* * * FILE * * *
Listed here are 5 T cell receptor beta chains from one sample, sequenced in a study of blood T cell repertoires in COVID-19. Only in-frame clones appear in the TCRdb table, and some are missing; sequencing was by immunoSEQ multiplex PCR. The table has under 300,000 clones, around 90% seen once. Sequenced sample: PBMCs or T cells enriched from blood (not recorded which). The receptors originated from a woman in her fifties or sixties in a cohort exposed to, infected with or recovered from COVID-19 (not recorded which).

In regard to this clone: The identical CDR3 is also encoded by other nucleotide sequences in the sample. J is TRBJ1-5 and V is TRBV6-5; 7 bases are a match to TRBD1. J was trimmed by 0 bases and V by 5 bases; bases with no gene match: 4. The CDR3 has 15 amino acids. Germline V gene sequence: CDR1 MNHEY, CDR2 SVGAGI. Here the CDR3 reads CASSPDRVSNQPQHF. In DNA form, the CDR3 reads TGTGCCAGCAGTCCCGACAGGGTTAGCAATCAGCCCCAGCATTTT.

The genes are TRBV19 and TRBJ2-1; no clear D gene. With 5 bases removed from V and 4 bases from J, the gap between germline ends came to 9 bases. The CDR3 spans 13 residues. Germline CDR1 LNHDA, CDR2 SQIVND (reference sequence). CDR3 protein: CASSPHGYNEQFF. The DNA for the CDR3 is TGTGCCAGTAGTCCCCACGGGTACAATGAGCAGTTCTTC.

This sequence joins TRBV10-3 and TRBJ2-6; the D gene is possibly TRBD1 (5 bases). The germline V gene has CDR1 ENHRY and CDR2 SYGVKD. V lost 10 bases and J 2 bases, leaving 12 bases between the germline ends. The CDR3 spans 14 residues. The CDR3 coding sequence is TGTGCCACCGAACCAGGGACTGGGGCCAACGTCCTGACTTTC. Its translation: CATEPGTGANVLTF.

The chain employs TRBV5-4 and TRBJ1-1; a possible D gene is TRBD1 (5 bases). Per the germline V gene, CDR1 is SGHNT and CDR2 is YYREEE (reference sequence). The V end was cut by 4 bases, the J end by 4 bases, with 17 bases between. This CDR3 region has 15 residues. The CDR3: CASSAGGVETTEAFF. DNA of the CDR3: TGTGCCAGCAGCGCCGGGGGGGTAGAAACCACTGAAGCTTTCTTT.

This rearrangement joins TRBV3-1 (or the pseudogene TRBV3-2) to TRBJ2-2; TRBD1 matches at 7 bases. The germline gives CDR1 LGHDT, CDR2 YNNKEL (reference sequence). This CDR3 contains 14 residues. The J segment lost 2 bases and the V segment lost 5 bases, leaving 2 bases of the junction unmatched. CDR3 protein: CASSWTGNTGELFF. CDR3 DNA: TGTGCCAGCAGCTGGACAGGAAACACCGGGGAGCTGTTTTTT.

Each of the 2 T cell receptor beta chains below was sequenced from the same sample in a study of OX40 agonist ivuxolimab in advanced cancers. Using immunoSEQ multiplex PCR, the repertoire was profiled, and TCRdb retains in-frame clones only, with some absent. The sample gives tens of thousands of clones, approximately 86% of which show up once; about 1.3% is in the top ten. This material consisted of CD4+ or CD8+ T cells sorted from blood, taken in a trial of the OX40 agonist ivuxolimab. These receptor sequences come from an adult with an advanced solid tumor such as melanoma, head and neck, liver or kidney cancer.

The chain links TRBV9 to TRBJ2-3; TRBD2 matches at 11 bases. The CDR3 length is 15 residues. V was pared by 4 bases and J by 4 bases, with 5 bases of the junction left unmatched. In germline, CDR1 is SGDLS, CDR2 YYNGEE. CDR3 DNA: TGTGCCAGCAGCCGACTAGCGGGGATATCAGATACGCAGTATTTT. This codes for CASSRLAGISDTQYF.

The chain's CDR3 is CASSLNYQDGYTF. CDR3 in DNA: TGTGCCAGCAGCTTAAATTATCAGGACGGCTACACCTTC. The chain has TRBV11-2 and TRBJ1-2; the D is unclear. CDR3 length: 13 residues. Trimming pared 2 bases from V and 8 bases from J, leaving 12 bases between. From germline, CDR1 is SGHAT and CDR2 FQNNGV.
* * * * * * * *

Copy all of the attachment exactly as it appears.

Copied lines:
Listed here are 5 T cell receptor beta chains from one sample, sequenced in a study of blood T cell repertoires in COVID-19. Only in-frame clones appear in the TCRdb table, and some are missing; sequencing was by immunoSEQ multiplex PCR. The table has under 300,000 clones, around 90% seen once. Sequenced sample: PBMCs or T cells enriched from blood (not recorded which). The receptors originated from a woman in her fifties or sixties in a cohort exposed to, infected with or recovered from COVID-19 (not recorded which).

In regard to this clone: The identical CDR3 is also encoded by other nucleotide sequences in the sample. J is TRBJ1-5 and V is TRBV6-5; 7 bases are a match to TRBD1. J was trimmed by 0 bases and V by 5 bases; bases with no gene match: 4. The CDR3 has 15 amino acids. Germline V gene sequence: CDR1 MNHEY, CDR2 SVGAGI. Here the CDR3 reads CASSPDRVSNQPQHF. In DNA form, the CDR3 reads TGTGCCAGCAGTCCCGACAGGGTTAGCAATCAGCCCCAGCATTTT.

The genes are TRBV19 and TRBJ2-1; no clear D gene. With 5 bases removed from V and 4 bases from J, the gap between germline ends came to 9 bases. The CDR3 spans 13 residues. Germline CDR1 LNHDA, CDR2 SQIVND (reference sequence). CDR3 protein: CASSPHGYNEQFF. The DNA for the CDR3 is TGTGCCAGTAGTCCCCACGGGTACAATGAGCAGTTCTTC.

This sequence joins TRBV10-3 and TRBJ2-6; the D gene is possibly TRBD1 (5 bases). The germline V gene has CDR1 ENHRY and CDR2 SYGVKD. V lost 10 bases and J 2 bases, leaving 12 bases between the germline ends. The CDR3 spans 14 residues. The CDR3 coding sequence is TGTGCCACCGAACCAGGGACTGGGGCCAACGTCCTGACTTTC. Its translation: CATEPGTGANVLTF.

The chain employs TRBV5-4 and TRBJ1-1; a possible D gene is TRBD1 (5 bases). Per the germline V gene, CDR1 is SGHNT and CDR2 is YYREEE (reference sequence). The V end was cut by 4 bases, the J end by 4 bases, with 17 bases between. This CDR3 region has 15 residues. The CDR3: CASSAGGVETTEAFF. DNA of the CDR3: TGTGCCAGCAGCGCCGGGGGGGTAGAAACCACTGAAGCTTTCTTT.

This rearrangement joins TRBV3-1 (or the pseudogene TRBV3-2) to TRBJ2-2; TRBD1 matches at 7 bases. The germline gives CDR1 LGHDT, CDR2 YNNKEL (reference sequence). This CDR3 contains 14 residues. The J segment lost 2 bases and the V segment lost 5 bases, leaving 2 bases of the junction unmatched. CDR3 protein: CASSWTGNTGELFF. CDR3 DNA: TGTGCCAGCAGCTGGACAGGAAACACCGGGGAGCTGTTTTTT.

Each of the 2 T cell receptor beta chains below was sequenced from the same sample in a study of OX40 agonist ivuxolimab in advanced cancers. Using immunoSEQ multiplex PCR, the repertoire was profiled, and TCRdb retains in-frame clones only, with some absent. The sample gives tens of thousands of clones, approximately 86% of which show up once; about 1.3% is in the top ten. This material consisted of CD4+ or CD8+ T cells sorted from blood, taken in a trial of the OX40 agonist ivuxolimab. These receptor sequences come from an adult with an advanced solid tumor such as melanoma, head and neck, liver or kidney cancer.

The chain links TRBV9 to TRBJ2-3; TRBD2 matches at 11 bases. The CDR3 length is 15 residues. V was pared by 4 bases and J by 4 bases, with 5 bases of the junction left unmatched. In germline, CDR1 is SGDLS, CDR2 YYNGEE. CDR3 DNA: TGTGCCAGCAGCCGACTAGCGGGGATATCAGATACGCAGTATTTT. This codes for CASSRLAGISDTQYF.

The chain's CDR3 is CASSLNYQDGYTF. CDR3 in DNA: TGTGCCAGCAGCTTAAATTATCAGGACGGCTACACCTTC. The chain has TRBV11-2 and TRBJ1-2; the D is unclear. CDR3 length: 13 residues. Trimming pared 2 bases from V and 8 bases from J, leaving 12 bases between. From germline, CDR1 is SGHAT and CDR2 FQNNGV.